"The question is whether the discoms are amenable to be audited by the CAG; the issue is the jurisdiction of the CAG with respect to the said companies and the same has to be tested on the anvil of the Constitution and the CAG Act...We are not expressing opinion on merits as we issue notice, but a prima facie case for writ is certainly made out," said the bench.
The court is hearing a PIL by the United RWAs Joint Action (URJA), which alleged that the state government succumbed to pressure of the discoms, which wanted a hike in power tariff by faking losses.
Alleging that the losses were manipulated and not real, the RWA has sought an independent audit by the CAG into the discoms' accounts.
As the petition came up for hearing, the court sought a response from the DERC in terms of Clause 5.2 of Delhi Electricity Commission (Terms and Conditions for Determination of Wheeling Tariff and Retail Supply Tariff) Regulations-2007 and any other rule or guidelines in vogue that reflected on the regulator's role in ascertaining the veracity of the accounts of the discoms.
Perusing the affidavit, which extensively dealt with the technicalities of the impugned rule,
the bench sought a one-line response from the DERC's counsel - asking if it had a mechanism of verifying the statement of accounts being submitted by the discoms to it.
Meanwhile, the counsel for the RWAs mentioned a letter written in July last year by the
DERC secretary to the state government, advocating a
CAG audit into the accounts of the discoms.
"What is your response? Do you conduct any kind of investigation into the accounts furnished by the discoms? It can be equated with the case of the Income Tax department ascertaining the financial accounts of an individual despite he or she having submitted one of their own," asked the bench.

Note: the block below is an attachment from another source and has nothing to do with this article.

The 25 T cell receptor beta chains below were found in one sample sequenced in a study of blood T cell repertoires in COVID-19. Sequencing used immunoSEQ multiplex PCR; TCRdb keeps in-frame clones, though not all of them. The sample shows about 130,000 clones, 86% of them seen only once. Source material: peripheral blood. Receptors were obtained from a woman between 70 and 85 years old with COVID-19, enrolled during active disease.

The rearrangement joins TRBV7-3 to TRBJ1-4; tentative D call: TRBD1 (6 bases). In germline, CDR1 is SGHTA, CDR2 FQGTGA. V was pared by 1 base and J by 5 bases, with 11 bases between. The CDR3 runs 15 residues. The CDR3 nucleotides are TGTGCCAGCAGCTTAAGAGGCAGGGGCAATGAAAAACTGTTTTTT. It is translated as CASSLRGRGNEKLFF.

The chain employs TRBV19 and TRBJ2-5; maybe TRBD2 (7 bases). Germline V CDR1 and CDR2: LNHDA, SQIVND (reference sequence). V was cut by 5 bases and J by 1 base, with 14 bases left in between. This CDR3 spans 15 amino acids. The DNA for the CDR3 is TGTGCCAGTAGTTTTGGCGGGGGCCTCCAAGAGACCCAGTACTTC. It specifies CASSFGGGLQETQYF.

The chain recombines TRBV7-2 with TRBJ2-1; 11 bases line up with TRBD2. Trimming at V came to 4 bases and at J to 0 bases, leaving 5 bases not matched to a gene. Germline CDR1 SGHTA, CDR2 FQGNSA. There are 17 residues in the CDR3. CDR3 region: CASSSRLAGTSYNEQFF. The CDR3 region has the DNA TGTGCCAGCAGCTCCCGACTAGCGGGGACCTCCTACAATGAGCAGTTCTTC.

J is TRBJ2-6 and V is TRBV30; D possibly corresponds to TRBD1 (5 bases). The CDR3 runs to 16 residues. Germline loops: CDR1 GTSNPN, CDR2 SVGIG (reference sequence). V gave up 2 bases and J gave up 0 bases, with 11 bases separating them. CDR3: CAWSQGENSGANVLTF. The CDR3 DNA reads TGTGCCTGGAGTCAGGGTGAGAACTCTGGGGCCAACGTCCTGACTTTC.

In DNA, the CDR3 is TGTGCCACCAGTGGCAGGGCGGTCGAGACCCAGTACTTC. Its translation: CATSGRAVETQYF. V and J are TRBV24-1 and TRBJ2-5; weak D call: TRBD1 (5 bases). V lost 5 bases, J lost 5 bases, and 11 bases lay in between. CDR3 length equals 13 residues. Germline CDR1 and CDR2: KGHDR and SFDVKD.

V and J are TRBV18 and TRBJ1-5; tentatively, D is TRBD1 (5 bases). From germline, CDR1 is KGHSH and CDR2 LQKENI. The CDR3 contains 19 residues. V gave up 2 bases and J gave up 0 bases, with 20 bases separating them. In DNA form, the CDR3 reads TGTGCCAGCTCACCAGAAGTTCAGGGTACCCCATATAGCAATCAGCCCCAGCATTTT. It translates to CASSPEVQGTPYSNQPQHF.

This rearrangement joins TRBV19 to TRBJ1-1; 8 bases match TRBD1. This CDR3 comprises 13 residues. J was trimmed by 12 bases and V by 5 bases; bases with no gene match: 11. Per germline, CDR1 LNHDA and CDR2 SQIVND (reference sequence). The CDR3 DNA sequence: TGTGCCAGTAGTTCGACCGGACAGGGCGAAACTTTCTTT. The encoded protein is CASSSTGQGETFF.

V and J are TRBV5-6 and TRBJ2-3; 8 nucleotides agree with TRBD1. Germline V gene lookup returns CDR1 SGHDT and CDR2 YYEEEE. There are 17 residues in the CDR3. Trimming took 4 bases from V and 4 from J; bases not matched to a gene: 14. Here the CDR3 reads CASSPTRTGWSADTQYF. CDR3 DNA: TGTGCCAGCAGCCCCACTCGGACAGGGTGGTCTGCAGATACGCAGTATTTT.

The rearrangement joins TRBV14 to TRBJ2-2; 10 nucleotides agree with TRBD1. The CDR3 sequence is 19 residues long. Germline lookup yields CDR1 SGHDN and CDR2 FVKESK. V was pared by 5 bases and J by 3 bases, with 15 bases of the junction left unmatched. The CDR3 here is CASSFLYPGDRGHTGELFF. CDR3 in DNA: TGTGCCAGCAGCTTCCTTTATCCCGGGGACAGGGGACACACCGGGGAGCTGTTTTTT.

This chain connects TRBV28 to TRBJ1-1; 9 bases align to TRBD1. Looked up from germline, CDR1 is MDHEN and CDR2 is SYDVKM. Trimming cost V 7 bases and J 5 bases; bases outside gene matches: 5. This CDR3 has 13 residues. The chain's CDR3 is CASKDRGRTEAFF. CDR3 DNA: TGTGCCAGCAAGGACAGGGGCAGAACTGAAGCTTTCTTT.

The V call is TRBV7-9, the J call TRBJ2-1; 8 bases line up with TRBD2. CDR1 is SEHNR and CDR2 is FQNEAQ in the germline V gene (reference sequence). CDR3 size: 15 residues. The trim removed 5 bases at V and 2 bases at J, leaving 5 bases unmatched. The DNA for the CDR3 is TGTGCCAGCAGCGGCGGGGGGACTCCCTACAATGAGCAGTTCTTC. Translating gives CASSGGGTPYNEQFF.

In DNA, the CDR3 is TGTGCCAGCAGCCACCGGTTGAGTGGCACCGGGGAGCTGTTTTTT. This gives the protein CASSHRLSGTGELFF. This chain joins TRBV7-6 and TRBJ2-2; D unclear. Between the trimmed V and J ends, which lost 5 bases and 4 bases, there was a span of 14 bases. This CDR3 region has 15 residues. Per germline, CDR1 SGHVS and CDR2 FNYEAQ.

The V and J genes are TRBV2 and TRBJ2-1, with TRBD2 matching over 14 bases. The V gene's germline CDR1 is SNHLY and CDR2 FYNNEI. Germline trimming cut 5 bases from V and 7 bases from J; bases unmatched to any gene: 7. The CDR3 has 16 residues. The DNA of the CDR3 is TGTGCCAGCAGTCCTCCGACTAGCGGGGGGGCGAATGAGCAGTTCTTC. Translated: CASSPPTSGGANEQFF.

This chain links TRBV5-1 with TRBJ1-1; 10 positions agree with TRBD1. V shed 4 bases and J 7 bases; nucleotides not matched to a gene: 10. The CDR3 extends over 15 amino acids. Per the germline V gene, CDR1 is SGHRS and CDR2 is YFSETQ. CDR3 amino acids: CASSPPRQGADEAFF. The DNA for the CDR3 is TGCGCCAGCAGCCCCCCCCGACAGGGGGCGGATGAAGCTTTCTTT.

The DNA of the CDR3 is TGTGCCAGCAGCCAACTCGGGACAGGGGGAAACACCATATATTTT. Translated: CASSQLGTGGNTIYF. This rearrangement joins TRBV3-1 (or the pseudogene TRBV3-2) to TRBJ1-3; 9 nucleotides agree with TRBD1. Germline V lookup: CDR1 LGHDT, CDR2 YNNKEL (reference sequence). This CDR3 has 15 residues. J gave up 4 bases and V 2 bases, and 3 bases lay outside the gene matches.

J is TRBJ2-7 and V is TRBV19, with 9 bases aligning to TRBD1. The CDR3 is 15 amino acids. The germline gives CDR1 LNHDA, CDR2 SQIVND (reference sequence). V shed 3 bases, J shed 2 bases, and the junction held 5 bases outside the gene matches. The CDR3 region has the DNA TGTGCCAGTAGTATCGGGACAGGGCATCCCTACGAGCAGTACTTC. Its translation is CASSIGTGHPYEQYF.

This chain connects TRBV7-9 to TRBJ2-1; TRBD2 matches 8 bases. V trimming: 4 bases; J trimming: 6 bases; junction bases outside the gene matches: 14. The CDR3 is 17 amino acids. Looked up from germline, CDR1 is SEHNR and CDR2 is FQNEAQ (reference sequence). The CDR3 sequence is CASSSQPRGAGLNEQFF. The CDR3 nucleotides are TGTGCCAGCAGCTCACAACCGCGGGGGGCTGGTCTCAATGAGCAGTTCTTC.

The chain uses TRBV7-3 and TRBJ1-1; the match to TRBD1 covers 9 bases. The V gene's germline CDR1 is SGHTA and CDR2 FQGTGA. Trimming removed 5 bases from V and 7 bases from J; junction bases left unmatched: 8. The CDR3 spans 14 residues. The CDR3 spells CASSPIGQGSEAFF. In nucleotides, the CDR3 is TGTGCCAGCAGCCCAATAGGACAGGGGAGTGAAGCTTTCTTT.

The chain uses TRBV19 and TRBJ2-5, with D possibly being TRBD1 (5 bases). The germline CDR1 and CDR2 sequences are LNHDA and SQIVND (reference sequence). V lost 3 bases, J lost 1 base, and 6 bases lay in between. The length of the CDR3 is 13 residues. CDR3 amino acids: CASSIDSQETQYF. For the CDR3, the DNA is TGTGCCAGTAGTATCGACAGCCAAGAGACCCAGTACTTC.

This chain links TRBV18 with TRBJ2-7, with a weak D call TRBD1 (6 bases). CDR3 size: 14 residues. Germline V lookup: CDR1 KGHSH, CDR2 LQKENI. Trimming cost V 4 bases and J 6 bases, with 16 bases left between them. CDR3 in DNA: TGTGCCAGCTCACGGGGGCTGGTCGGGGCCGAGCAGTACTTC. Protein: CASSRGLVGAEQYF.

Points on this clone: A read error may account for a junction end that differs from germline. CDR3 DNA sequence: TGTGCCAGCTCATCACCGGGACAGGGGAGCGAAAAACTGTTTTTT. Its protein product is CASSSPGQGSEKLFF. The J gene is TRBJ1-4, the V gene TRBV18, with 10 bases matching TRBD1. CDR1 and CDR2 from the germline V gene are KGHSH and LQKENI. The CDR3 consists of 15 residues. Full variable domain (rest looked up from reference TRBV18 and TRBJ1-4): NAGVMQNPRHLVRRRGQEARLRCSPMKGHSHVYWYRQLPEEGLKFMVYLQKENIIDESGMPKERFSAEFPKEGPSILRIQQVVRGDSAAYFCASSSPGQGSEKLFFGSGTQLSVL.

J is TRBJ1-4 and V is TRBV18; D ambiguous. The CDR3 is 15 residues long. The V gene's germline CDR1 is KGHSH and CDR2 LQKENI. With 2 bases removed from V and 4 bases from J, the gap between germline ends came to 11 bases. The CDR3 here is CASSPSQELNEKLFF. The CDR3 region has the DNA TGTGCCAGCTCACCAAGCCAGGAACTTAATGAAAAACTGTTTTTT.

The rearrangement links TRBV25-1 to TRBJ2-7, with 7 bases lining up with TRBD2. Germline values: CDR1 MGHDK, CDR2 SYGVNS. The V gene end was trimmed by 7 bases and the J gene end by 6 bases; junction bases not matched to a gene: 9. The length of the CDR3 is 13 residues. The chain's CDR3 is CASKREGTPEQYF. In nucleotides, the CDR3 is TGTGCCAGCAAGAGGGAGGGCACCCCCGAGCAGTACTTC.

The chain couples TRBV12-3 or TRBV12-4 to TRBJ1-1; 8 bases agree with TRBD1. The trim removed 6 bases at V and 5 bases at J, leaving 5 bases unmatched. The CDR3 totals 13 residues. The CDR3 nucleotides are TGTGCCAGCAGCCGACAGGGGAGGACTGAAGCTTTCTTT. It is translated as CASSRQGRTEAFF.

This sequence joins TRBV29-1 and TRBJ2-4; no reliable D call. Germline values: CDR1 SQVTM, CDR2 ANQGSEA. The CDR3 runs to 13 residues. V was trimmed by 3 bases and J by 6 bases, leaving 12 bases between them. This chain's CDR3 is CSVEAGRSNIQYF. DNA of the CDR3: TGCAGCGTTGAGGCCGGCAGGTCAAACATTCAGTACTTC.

To this, the DERC counsel said that the regulator did not audit the accounts as the same was not within the purview of the rule concerned. Buttressing this, senior counsels Abhishek Manu Singhvi and Sandeep Sethi, appearing for the discoms, also referred to an adjudication by the DERC, wherein they had opined that discoms were not amenable to CAG audit, being private companies.
"Now it is clear that you (DERC) don't go into the genuineness of the claims of the discoms... DERC's case is neither here nor there. On one hand, you (discoms) say that you are not amenable to the CAG audit and, on the other hand, their secretary writes a letter to the government asking for a CAG audit. Also, a question is if the government had 49 per cent stake in the discoms, can they assume a character of a private company, not amenable to CAG audit? Is there a prohibition in law against the discoms' accounts being audited by the CAG? Hence, we will have to look into the jurisdictional issues," said the bench.
Source- Indian Express